It was recently proposed that the effects usually attributed to particle dark matter on galaxy scales are due to the displacement of dark energy by baryonic matter, a paradigm known as emergent gravity. This formalism leads to predictions similar to Modified Newtonian Dynamics (MOND) in spherical symmetry, but not quite identical. In particular, it leads to a well defined transition between the Newtonian and the modified gravitational regimes, a transition depending on both the Newtonian acceleration and its first derivative with respect to radius. Under the hypothesis of the applicability of this transition to aspherical systems, we investigate whether it can reproduce observed galaxy rotation curves. We conclude that the formula leads to marginally acceptable fits with strikingly low best-fit distances, low stellar mass-to-light ratios, and a low Hubble constant. In particular, some unobserved wiggles are produced in rotation curves because of the dependence of the transition on the…

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Le Vin herbé

Posted in Opera with tags , , on February 17, 2017 by telescoper

Last night I went to the Wales Millennium Centre in Cardiff for the opening night of Welsh National Opera’s new production of Le Vin herbé  by Swiss-born composer Frank Martin. This isn’t a work with which I was previously familiar so I wasn’t sure what to expect, but then that’s why I usually particularly hard to get to see departures from the standard repertoire. It’s not that I’m at all bored with Mozart, Puccini et al but that it’s always good to keep an ear open for new things.  In fact there is only one performance of this piece in Cardiff this year before it goes on tour. Fortunately I was able to make it.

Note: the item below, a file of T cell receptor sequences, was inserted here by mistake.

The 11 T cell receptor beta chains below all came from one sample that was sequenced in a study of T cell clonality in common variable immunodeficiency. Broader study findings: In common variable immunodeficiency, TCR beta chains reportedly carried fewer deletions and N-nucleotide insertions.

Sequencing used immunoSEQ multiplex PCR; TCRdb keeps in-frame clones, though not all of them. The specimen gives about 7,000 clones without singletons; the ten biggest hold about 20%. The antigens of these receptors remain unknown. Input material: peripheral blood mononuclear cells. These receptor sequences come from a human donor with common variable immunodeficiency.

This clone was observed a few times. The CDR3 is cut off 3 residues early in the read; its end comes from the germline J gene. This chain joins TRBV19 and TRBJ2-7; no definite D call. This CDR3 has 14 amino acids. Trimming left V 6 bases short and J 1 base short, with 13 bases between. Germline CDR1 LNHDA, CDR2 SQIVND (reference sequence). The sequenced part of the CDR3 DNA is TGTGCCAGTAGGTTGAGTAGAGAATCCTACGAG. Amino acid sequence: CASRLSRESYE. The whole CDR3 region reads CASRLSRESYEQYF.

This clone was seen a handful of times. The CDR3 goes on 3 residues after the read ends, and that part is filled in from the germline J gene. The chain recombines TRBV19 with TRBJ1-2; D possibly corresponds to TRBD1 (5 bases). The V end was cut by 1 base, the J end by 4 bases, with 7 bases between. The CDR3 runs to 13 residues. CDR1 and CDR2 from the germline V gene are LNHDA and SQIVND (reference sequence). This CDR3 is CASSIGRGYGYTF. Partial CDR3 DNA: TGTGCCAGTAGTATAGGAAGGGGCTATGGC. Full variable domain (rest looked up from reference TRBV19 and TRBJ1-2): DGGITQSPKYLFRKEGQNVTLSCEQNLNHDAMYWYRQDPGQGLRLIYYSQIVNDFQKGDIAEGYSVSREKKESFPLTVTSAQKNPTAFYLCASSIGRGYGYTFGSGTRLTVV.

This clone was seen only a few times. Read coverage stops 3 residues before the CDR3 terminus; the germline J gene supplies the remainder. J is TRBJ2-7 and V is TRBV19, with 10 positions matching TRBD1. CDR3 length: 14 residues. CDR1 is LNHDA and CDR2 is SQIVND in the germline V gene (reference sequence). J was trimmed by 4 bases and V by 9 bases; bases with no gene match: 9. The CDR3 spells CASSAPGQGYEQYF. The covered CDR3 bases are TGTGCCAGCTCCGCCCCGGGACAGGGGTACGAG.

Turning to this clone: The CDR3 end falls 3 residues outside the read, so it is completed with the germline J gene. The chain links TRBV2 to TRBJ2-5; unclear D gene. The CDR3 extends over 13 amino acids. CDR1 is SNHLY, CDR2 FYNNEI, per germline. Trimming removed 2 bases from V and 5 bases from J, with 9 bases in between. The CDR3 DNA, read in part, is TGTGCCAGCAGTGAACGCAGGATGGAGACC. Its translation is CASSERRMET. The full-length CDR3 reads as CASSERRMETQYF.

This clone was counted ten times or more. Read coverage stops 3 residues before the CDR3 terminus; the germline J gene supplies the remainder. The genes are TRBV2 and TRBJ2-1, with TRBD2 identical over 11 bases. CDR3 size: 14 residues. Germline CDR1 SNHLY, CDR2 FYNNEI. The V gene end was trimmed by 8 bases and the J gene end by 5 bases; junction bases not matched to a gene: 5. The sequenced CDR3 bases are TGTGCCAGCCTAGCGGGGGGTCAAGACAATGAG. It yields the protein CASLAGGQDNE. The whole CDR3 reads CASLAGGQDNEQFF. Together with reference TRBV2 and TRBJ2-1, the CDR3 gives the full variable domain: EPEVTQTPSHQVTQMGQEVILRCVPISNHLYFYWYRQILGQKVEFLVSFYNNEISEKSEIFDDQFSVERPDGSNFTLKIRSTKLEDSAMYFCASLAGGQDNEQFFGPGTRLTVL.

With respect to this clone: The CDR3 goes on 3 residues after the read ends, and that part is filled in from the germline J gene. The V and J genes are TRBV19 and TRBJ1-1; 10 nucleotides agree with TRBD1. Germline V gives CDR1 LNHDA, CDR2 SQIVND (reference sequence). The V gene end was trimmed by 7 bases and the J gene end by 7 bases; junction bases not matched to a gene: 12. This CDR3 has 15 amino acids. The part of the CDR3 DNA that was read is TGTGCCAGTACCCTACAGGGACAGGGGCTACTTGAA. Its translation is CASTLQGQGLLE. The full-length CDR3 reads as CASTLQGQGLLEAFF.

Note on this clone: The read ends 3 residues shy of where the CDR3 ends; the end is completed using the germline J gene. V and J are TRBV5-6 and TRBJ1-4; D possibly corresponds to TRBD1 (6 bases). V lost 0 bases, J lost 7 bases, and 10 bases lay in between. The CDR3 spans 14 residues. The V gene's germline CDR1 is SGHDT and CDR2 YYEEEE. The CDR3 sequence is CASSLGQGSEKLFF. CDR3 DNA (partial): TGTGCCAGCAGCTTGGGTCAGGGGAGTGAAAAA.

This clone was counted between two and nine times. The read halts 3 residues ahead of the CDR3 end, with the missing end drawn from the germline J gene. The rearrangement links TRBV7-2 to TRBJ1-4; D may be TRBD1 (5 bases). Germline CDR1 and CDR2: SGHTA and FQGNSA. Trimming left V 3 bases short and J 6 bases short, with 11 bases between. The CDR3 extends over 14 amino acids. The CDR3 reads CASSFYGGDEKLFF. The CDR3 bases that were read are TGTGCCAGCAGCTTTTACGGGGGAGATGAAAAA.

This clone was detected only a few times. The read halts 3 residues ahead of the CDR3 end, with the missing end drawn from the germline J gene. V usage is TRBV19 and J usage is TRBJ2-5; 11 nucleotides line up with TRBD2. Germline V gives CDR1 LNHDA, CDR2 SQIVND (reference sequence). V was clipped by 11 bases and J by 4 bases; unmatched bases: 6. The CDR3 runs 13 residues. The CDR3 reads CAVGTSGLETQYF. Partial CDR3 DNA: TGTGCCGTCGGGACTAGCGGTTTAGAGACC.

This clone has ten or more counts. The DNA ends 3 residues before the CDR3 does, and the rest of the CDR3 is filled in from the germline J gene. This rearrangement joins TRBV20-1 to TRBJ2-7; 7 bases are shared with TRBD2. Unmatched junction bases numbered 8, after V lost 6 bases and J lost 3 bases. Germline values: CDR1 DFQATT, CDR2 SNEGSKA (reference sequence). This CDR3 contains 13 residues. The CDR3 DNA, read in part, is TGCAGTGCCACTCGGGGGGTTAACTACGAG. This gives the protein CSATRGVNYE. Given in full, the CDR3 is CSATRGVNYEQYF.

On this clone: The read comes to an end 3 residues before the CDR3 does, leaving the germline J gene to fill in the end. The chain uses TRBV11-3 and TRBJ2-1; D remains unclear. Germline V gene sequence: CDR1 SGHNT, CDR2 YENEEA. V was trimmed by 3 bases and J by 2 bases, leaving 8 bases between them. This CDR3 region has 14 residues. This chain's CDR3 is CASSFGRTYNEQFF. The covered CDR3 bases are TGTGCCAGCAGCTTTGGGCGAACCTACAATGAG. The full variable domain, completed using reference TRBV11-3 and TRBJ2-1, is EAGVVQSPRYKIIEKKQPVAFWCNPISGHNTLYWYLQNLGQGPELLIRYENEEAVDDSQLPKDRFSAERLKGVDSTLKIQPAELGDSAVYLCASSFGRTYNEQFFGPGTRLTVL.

Le Vin herbé is based on the story of Tristan and Iseult ; the title refers to the potion that the two lead characters accidentally drink which makes them fall in love and thus betray King Mark of Cornwall, who is Tristan’s uncle and Iseult’s husband-to-be. Naturally tt all ends in disaster, with the two lovers both dying. But if the story makes you think of Wagner’s epic operatic telling of this legend, Tristan und Isolde then you need to think again, as this is a very different piece. Le Vin herbé is a much more intimate work, with a relatively small case and a band of just eight musicians (a piano and seven string players) who, in this production, were at centre stage throughout the performance rather than in the pit. The main characters are played by tenor Tom Randle (Tristan) and soprano Caitlin Hulcup (Iseult) – both of whom were brilliant – and some of their lines are also sung by the chorus and there are also solo storytellers to provide bits of the narrative. The set and staging is very minimal. In fact it’s more of a chamber oratorio than an Opera. Also the entire performances lasts under two hours, with no interval. Quite a lot shorter than Wagner’s version!

I think the instrumental music by Frank Martin is very fine indeed, and very well played by the musicians directed by James Southall, and the principals and chorus were in good voice. Having said that I think Martin’s writing for voices is less successful. The vocal lines consciously evokes mediaeval plainsong, which works quite well for the chorus but makes it difficult for the soloists to generate any melodic drive. It’s not helped by the libretto either, which is rather dry and undramatic. On the way home from the performance I couldn’t help wondering what it might have been like had the text been in mediaeval Latin! The staging was at times effective: some of the scenes between Tristan and Iseult were very moving, but the stage was too busy and confusing when the whole chorus got involved.

This probably sounds very critical, but I don’t mean it to be. There’s much to enjoy in this production, so I’d encourage you to go and form their own opinion. It’s on tour in Bristol, Milton Keynes, Llandudno, Plymouth and Southampton. Last night’s performance got a very warm reception from a pretty full house which, for an unusual work like this, is a very good sign.

A Blueprint for a Quantum Computer

Posted in The Universe and Stuff with tags , , , , on February 16, 2017 by telescoper

I’m a little bit late blogging about this topic, as it relates to a paper published on 1st February 2017, but it’s a pleasure to be able to draw your attention to an important paper by a group led by a former colleague of mine from the University of Sussex, Prof. Winfried Hensinger, known to his friends as “Winni”. In essence they have constructed a practical way to build a working quantum computer.